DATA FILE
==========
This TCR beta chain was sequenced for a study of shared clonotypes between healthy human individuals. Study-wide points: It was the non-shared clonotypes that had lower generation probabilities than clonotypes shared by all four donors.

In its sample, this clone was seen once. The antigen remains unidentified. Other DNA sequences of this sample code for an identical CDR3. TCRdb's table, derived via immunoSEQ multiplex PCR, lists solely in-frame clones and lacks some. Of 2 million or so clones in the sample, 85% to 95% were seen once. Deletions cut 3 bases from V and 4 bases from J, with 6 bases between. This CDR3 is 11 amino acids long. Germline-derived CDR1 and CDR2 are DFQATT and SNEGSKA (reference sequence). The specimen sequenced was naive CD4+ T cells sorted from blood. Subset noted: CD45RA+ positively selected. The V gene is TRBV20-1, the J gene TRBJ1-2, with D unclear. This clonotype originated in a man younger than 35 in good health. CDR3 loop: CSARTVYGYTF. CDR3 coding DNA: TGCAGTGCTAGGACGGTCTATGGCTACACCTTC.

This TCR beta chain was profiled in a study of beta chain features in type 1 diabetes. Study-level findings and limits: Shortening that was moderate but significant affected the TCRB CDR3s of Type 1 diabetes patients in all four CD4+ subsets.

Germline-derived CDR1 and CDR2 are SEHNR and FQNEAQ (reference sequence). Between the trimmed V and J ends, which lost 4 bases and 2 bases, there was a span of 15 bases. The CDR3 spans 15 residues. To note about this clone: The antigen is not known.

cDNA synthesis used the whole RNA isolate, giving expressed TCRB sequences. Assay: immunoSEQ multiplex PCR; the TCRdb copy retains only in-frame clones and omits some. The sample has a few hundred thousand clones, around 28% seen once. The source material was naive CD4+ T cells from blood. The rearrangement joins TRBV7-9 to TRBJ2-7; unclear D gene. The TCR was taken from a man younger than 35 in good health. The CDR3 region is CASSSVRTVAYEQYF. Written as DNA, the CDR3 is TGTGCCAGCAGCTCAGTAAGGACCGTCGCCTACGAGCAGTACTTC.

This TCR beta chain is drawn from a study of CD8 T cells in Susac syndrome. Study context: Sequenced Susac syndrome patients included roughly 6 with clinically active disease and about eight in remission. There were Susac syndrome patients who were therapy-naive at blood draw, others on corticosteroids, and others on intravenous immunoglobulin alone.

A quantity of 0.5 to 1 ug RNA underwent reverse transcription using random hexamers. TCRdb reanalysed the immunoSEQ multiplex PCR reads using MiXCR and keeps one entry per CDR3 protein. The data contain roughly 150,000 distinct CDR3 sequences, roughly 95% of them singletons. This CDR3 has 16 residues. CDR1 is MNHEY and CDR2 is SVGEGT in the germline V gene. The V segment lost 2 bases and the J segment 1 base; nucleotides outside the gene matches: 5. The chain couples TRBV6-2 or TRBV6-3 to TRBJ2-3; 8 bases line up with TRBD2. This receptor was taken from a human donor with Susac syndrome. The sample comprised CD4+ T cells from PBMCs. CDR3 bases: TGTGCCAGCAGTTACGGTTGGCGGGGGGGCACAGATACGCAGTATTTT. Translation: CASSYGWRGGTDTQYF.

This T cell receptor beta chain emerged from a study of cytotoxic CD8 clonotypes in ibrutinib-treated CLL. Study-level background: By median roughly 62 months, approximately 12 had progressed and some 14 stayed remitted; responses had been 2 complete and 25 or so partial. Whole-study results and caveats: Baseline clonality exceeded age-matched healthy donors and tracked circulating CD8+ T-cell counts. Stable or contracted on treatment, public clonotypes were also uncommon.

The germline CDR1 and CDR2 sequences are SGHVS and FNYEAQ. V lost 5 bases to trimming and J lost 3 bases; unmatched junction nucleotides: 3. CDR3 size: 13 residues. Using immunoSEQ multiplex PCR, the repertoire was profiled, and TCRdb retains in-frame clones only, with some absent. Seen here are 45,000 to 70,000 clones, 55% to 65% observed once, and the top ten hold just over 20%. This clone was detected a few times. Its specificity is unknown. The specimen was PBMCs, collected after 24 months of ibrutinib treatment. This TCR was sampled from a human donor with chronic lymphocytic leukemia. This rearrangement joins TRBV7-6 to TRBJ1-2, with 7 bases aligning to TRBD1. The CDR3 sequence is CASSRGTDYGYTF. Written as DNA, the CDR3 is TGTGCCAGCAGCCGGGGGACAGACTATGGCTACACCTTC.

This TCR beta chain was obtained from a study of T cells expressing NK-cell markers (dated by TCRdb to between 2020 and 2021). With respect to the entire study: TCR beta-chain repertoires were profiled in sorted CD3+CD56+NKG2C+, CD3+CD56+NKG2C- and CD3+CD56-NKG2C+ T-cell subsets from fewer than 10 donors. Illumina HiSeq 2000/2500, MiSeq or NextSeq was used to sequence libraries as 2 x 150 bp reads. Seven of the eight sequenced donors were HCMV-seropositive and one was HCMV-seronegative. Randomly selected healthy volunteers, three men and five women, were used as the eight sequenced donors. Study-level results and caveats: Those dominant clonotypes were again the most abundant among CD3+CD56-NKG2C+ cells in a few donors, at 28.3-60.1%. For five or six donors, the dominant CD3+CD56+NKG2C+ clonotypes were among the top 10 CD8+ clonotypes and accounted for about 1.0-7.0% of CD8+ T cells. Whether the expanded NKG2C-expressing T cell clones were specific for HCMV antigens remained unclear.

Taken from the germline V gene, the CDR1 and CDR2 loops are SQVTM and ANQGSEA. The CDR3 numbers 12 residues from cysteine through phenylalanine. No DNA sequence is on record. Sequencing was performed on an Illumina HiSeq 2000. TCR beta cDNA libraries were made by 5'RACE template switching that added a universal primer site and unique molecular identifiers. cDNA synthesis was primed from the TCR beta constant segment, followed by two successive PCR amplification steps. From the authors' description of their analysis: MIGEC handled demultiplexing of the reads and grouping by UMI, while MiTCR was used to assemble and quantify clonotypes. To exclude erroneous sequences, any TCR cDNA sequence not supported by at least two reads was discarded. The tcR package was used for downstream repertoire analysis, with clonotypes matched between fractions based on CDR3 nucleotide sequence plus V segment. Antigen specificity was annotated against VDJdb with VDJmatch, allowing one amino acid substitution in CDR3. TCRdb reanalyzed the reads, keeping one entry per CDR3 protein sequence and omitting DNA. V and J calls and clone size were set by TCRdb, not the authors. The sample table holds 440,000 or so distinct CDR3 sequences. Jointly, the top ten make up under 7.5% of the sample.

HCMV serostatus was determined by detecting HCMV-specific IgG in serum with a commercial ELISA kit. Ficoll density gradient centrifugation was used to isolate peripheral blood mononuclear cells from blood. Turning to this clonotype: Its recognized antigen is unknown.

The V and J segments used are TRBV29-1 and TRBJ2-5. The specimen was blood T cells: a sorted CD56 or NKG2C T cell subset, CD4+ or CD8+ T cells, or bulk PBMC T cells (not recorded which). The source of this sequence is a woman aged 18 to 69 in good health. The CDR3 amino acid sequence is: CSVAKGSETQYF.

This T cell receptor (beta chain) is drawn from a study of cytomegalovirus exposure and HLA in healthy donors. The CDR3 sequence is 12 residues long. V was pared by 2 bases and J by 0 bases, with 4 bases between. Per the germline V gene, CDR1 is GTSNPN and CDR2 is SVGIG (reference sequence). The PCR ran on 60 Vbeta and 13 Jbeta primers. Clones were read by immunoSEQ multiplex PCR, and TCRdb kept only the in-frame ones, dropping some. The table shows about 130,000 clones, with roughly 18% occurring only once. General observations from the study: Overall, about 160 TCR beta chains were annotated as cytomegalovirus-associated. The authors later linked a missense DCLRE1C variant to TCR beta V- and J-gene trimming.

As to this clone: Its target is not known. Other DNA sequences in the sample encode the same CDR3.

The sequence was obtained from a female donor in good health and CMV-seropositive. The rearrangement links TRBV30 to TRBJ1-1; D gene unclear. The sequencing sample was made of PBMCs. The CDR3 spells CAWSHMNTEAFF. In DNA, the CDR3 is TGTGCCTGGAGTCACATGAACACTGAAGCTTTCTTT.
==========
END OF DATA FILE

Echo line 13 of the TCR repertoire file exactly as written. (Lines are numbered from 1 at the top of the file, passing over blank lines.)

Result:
The V and J segments used are TRBV29-1 and TRBJ2-5. The specimen was blood T cells: a sorted CD56 or NKG2C T cell subset, CD4+ or CD8+ T cells, or bulk PBMC T cells (not recorded which). The source of this sequence is a woman aged 18 to 69 in good health. The CDR3 amino acid sequence is: CSVAKGSETQYF.